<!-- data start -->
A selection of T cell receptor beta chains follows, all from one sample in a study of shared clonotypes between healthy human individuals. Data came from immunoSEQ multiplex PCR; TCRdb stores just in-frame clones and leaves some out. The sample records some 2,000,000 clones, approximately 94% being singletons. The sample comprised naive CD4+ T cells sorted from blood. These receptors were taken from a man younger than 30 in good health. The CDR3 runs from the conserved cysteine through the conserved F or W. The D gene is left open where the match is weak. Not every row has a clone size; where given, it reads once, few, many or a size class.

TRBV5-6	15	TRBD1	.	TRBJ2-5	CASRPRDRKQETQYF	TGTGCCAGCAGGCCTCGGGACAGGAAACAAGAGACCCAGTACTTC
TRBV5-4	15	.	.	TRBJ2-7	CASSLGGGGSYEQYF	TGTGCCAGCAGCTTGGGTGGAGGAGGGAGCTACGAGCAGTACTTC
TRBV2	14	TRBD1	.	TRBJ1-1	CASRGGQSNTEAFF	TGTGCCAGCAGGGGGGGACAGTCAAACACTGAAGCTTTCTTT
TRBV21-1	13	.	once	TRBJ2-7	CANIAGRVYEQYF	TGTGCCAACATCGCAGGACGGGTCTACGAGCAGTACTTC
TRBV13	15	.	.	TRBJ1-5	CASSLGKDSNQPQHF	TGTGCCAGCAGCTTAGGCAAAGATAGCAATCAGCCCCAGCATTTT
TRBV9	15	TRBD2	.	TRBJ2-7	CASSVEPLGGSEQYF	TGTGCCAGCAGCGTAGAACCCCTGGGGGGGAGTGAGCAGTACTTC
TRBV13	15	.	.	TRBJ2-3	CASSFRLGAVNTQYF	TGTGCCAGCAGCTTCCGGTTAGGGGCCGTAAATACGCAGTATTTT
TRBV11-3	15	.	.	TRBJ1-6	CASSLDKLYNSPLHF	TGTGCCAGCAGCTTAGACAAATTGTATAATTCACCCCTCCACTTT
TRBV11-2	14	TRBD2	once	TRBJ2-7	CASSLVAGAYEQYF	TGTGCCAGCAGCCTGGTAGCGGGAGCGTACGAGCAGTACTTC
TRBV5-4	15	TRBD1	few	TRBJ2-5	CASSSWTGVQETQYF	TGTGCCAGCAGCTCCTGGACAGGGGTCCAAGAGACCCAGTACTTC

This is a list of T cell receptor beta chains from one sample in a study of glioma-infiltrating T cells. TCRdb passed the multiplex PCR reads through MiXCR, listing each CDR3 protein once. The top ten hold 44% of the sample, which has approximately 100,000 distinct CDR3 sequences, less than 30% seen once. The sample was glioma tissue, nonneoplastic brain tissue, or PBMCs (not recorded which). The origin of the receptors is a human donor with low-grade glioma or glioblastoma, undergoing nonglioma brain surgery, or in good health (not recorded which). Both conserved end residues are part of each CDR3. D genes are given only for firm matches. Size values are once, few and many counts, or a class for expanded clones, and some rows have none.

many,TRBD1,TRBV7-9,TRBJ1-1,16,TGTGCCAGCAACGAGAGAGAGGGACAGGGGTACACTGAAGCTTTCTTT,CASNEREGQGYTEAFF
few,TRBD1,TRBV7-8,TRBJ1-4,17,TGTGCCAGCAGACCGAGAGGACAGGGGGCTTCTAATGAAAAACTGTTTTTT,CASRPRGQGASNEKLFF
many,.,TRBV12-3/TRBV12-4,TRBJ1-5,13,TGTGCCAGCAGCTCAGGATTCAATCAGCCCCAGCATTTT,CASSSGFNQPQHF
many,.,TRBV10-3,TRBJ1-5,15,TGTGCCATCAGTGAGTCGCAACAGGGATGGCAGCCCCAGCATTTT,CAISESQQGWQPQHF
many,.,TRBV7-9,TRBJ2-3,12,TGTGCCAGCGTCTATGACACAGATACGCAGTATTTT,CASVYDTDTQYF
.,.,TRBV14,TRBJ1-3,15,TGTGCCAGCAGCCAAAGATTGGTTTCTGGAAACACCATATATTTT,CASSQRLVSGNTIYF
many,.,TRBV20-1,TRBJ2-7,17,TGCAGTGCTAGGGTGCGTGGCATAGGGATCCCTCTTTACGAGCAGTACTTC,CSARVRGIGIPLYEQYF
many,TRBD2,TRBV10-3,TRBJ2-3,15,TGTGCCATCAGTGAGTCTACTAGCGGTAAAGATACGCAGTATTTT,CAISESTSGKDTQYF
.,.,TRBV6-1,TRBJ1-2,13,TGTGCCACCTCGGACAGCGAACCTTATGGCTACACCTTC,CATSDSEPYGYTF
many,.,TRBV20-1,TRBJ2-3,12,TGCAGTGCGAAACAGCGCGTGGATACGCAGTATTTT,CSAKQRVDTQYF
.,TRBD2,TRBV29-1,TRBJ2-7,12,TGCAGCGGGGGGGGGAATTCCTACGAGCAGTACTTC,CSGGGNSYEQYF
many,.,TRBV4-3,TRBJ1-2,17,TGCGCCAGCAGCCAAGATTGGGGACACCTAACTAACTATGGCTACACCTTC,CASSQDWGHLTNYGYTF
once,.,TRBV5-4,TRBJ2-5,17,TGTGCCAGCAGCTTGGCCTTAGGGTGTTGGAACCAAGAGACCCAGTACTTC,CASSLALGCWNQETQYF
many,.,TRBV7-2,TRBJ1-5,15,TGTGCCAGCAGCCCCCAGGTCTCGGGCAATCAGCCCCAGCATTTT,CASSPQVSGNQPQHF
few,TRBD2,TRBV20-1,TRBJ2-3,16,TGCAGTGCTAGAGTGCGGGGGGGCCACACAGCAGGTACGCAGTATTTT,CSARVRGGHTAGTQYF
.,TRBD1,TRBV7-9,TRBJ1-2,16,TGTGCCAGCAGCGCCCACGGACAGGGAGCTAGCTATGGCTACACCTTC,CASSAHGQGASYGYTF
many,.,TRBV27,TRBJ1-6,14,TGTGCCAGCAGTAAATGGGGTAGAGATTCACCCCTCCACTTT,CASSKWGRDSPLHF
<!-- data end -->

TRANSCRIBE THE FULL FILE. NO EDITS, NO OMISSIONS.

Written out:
A selection of T cell receptor beta chains follows, all from one sample in a study of shared clonotypes between healthy human individuals. Data came from immunoSEQ multiplex PCR; TCRdb stores just in-frame clones and leaves some out. The sample records some 2,000,000 clones, approximately 94% being singletons. The sample comprised naive CD4+ T cells sorted from blood. These receptors were taken from a man younger than 30 in good health. The CDR3 runs from the conserved cysteine through the conserved F or W. The D gene is left open where the match is weak. Not every row has a clone size; where given, it reads once, few, many or a size class.

TRBV5-6	15	TRBD1	.	TRBJ2-5	CASRPRDRKQETQYF	TGTGCCAGCAGGCCTCGGGACAGGAAACAAGAGACCCAGTACTTC
TRBV5-4	15	.	.	TRBJ2-7	CASSLGGGGSYEQYF	TGTGCCAGCAGCTTGGGTGGAGGAGGGAGCTACGAGCAGTACTTC
TRBV2	14	TRBD1	.	TRBJ1-1	CASRGGQSNTEAFF	TGTGCCAGCAGGGGGGGACAGTCAAACACTGAAGCTTTCTTT
TRBV21-1	13	.	once	TRBJ2-7	CANIAGRVYEQYF	TGTGCCAACATCGCAGGACGGGTCTACGAGCAGTACTTC
TRBV13	15	.	.	TRBJ1-5	CASSLGKDSNQPQHF	TGTGCCAGCAGCTTAGGCAAAGATAGCAATCAGCCCCAGCATTTT
TRBV9	15	TRBD2	.	TRBJ2-7	CASSVEPLGGSEQYF	TGTGCCAGCAGCGTAGAACCCCTGGGGGGGAGTGAGCAGTACTTC
TRBV13	15	.	.	TRBJ2-3	CASSFRLGAVNTQYF	TGTGCCAGCAGCTTCCGGTTAGGGGCCGTAAATACGCAGTATTTT
TRBV11-3	15	.	.	TRBJ1-6	CASSLDKLYNSPLHF	TGTGCCAGCAGCTTAGACAAATTGTATAATTCACCCCTCCACTTT
TRBV11-2	14	TRBD2	once	TRBJ2-7	CASSLVAGAYEQYF	TGTGCCAGCAGCCTGGTAGCGGGAGCGTACGAGCAGTACTTC
TRBV5-4	15	TRBD1	few	TRBJ2-5	CASSSWTGVQETQYF	TGTGCCAGCAGCTCCTGGACAGGGGTCCAAGAGACCCAGTACTTC

This is a list of T cell receptor beta chains from one sample in a study of glioma-infiltrating T cells. TCRdb passed the multiplex PCR reads through MiXCR, listing each CDR3 protein once. The top ten hold 44% of the sample, which has approximately 100,000 distinct CDR3 sequences, less than 30% seen once. The sample was glioma tissue, nonneoplastic brain tissue, or PBMCs (not recorded which). The origin of the receptors is a human donor with low-grade glioma or glioblastoma, undergoing nonglioma brain surgery, or in good health (not recorded which). Both conserved end residues are part of each CDR3. D genes are given only for firm matches. Size values are once, few and many counts, or a class for expanded clones, and some rows have none.

many,TRBD1,TRBV7-9,TRBJ1-1,16,TGTGCCAGCAACGAGAGAGAGGGACAGGGGTACACTGAAGCTTTCTTT,CASNEREGQGYTEAFF
few,TRBD1,TRBV7-8,TRBJ1-4,17,TGTGCCAGCAGACCGAGAGGACAGGGGGCTTCTAATGAAAAACTGTTTTTT,CASRPRGQGASNEKLFF
many,.,TRBV12-3/TRBV12-4,TRBJ1-5,13,TGTGCCAGCAGCTCAGGATTCAATCAGCCCCAGCATTTT,CASSSGFNQPQHF
many,.,TRBV10-3,TRBJ1-5,15,TGTGCCATCAGTGAGTCGCAACAGGGATGGCAGCCCCAGCATTTT,CAISESQQGWQPQHF
many,.,TRBV7-9,TRBJ2-3,12,TGTGCCAGCGTCTATGACACAGATACGCAGTATTTT,CASVYDTDTQYF
.,.,TRBV14,TRBJ1-3,15,TGTGCCAGCAGCCAAAGATTGGTTTCTGGAAACACCATATATTTT,CASSQRLVSGNTIYF
many,.,TRBV20-1,TRBJ2-7,17,TGCAGTGCTAGGGTGCGTGGCATAGGGATCCCTCTTTACGAGCAGTACTTC,CSARVRGIGIPLYEQYF
many,TRBD2,TRBV10-3,TRBJ2-3,15,TGTGCCATCAGTGAGTCTACTAGCGGTAAAGATACGCAGTATTTT,CAISESTSGKDTQYF
.,.,TRBV6-1,TRBJ1-2,13,TGTGCCACCTCGGACAGCGAACCTTATGGCTACACCTTC,CATSDSEPYGYTF
many,.,TRBV20-1,TRBJ2-3,12,TGCAGTGCGAAACAGCGCGTGGATACGCAGTATTTT,CSAKQRVDTQYF
.,TRBD2,TRBV29-1,TRBJ2-7,12,TGCAGCGGGGGGGGGAATTCCTACGAGCAGTACTTC,CSGGGNSYEQYF
many,.,TRBV4-3,TRBJ1-2,17,TGCGCCAGCAGCCAAGATTGGGGACACCTAACTAACTATGGCTACACCTTC,CASSQDWGHLTNYGYTF
once,.,TRBV5-4,TRBJ2-5,17,TGTGCCAGCAGCTTGGCCTTAGGGTGTTGGAACCAAGAGACCCAGTACTTC,CASSLALGCWNQETQYF
many,.,TRBV7-2,TRBJ1-5,15,TGTGCCAGCAGCCCCCAGGTCTCGGGCAATCAGCCCCAGCATTTT,CASSPQVSGNQPQHF
few,TRBD2,TRBV20-1,TRBJ2-3,16,TGCAGTGCTAGAGTGCGGGGGGGCCACACAGCAGGTACGCAGTATTTT,CSARVRGGHTAGTQYF
.,TRBD1,TRBV7-9,TRBJ1-2,16,TGTGCCAGCAGCGCCCACGGACAGGGAGCTAGCTATGGCTACACCTTC,CASSAHGQGASYGYTF
many,.,TRBV27,TRBJ1-6,14,TGTGCCAGCAGTAAATGGGGTAGAGATTCACCCCTCCACTTT,CASSKWGRDSPLHF